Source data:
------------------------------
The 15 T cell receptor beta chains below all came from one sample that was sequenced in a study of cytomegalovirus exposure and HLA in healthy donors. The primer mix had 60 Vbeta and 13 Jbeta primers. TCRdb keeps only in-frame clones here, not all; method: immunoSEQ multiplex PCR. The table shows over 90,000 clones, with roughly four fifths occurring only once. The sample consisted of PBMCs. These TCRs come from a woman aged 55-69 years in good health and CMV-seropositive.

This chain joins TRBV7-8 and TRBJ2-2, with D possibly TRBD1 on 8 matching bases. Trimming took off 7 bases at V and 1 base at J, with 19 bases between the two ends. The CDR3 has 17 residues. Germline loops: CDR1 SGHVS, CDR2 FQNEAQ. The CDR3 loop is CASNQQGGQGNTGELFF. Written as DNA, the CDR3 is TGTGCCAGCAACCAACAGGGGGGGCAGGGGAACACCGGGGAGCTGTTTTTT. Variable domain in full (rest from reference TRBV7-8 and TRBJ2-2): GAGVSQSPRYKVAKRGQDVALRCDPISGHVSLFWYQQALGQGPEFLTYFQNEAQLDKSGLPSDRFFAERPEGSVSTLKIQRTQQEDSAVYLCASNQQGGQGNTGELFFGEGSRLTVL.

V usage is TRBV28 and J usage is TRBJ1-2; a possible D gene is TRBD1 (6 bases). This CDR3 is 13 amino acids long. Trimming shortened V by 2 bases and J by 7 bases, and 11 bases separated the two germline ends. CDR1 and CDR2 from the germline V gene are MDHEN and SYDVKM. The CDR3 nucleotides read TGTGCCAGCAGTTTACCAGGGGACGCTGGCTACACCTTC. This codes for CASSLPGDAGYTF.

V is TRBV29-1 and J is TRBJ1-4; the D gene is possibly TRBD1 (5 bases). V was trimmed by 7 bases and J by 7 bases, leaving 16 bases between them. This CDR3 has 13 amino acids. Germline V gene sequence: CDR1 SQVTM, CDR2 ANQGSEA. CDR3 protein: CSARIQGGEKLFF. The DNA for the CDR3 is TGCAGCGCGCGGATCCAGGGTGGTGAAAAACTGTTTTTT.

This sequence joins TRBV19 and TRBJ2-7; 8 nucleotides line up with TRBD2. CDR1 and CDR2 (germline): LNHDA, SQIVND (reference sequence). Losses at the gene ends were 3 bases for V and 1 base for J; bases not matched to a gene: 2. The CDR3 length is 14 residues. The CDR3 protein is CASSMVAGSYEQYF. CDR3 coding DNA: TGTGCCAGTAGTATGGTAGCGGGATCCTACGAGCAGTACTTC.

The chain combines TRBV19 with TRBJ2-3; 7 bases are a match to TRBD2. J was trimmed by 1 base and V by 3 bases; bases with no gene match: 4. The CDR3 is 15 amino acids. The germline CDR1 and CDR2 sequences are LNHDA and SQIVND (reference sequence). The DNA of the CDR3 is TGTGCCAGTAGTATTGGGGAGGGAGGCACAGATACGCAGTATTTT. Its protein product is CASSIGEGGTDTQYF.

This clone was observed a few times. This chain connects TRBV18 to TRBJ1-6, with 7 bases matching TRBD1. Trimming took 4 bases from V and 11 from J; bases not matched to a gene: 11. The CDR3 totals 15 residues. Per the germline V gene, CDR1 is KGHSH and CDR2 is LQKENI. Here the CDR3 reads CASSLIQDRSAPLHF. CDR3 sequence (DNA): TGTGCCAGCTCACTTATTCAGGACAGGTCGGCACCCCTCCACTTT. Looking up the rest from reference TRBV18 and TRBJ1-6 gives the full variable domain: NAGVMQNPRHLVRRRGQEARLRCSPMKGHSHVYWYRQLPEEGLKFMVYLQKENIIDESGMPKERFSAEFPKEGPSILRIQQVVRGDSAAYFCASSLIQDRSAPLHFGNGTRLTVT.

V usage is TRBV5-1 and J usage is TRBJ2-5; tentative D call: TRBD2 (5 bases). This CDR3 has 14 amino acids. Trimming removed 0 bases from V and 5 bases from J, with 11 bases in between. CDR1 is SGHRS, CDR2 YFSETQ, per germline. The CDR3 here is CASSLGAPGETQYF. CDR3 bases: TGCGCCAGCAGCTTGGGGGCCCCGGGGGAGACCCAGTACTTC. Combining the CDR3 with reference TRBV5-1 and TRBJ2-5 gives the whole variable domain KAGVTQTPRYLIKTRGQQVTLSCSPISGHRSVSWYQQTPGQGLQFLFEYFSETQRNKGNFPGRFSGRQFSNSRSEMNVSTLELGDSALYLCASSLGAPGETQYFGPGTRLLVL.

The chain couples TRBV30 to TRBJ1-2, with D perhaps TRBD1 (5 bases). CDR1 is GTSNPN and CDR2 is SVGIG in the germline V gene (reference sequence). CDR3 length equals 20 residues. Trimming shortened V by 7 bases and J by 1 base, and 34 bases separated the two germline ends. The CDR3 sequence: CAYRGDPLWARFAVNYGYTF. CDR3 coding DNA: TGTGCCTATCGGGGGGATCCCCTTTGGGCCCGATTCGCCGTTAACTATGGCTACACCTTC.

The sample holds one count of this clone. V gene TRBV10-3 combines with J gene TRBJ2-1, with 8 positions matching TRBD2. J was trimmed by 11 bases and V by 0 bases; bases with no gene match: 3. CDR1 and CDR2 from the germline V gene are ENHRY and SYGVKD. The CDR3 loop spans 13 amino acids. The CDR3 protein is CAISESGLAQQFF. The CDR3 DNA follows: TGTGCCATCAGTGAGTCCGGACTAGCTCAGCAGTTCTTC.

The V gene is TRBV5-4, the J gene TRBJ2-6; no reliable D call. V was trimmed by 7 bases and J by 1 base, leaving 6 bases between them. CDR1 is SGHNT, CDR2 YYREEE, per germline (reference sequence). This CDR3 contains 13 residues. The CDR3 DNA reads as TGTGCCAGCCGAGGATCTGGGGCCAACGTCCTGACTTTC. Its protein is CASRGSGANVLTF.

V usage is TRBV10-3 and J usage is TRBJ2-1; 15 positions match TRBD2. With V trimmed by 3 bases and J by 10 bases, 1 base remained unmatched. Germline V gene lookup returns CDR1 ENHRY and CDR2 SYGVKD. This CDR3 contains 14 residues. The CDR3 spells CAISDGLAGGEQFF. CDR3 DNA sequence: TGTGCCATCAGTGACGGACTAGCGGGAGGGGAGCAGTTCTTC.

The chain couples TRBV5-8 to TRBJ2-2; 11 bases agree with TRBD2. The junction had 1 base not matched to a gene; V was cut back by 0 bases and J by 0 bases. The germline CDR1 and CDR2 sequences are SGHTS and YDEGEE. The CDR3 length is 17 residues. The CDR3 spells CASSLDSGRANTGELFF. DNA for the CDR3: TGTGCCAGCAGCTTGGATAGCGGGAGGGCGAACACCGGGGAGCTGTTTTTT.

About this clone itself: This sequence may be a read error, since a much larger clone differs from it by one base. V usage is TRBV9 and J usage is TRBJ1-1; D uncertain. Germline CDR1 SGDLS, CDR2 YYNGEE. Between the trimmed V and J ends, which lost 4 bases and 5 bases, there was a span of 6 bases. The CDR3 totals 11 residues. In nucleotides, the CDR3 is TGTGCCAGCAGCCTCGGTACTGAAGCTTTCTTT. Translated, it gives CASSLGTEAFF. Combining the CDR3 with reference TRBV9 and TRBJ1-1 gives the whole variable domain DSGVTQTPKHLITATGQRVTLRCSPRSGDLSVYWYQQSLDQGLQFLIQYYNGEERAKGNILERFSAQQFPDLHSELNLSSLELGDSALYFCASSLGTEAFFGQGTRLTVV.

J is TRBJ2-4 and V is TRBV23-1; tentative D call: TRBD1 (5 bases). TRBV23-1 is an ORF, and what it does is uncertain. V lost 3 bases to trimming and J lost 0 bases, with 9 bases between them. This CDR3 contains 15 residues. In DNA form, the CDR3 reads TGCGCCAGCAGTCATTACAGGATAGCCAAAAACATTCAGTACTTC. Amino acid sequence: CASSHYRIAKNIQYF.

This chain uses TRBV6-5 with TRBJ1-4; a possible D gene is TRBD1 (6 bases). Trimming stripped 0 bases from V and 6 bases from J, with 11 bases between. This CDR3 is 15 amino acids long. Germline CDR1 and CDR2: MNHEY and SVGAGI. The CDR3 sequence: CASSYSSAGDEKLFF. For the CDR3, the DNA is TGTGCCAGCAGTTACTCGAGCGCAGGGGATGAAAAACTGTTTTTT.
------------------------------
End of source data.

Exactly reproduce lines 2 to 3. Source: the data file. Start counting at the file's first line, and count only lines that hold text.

This chain joins TRBV7-8 and TRBJ2-2, with D possibly TRBD1 on 8 matching bases. Trimming took off 7 bases at V and 1 base at J, with 19 bases between the two ends. The CDR3 has 17 residues. Germline loops: CDR1 SGHVS, CDR2 FQNEAQ. The CDR3 loop is CASNQQGGQGNTGELFF. Written as DNA, the CDR3 is TGTGCCAGCAACCAACAGGGGGGGCAGGGGAACACCGGGGAGCTGTTTTTT. Variable domain in full (rest from reference TRBV7-8 and TRBJ2-2): GAGVSQSPRYKVAKRGQDVALRCDPISGHVSLFWYQQALGQGPEFLTYFQNEAQLDKSGLPSDRFFAERPEGSVSTLKIQRTQQEDSAVYLCASNQQGGQGNTGELFFGEGSRLTVL.

V usage is TRBV28 and J usage is TRBJ1-2; a possible D gene is TRBD1 (6 bases). This CDR3 is 13 amino acids long. Trimming shortened V by 2 bases and J by 7 bases, and 11 bases separated the two germline ends. CDR1 and CDR2 from the germline V gene are MDHEN and SYDVKM. The CDR3 nucleotides read TGTGCCAGCAGTTTACCAGGGGACGCTGGCTACACCTTC. This codes for CASSLPGDAGYTF.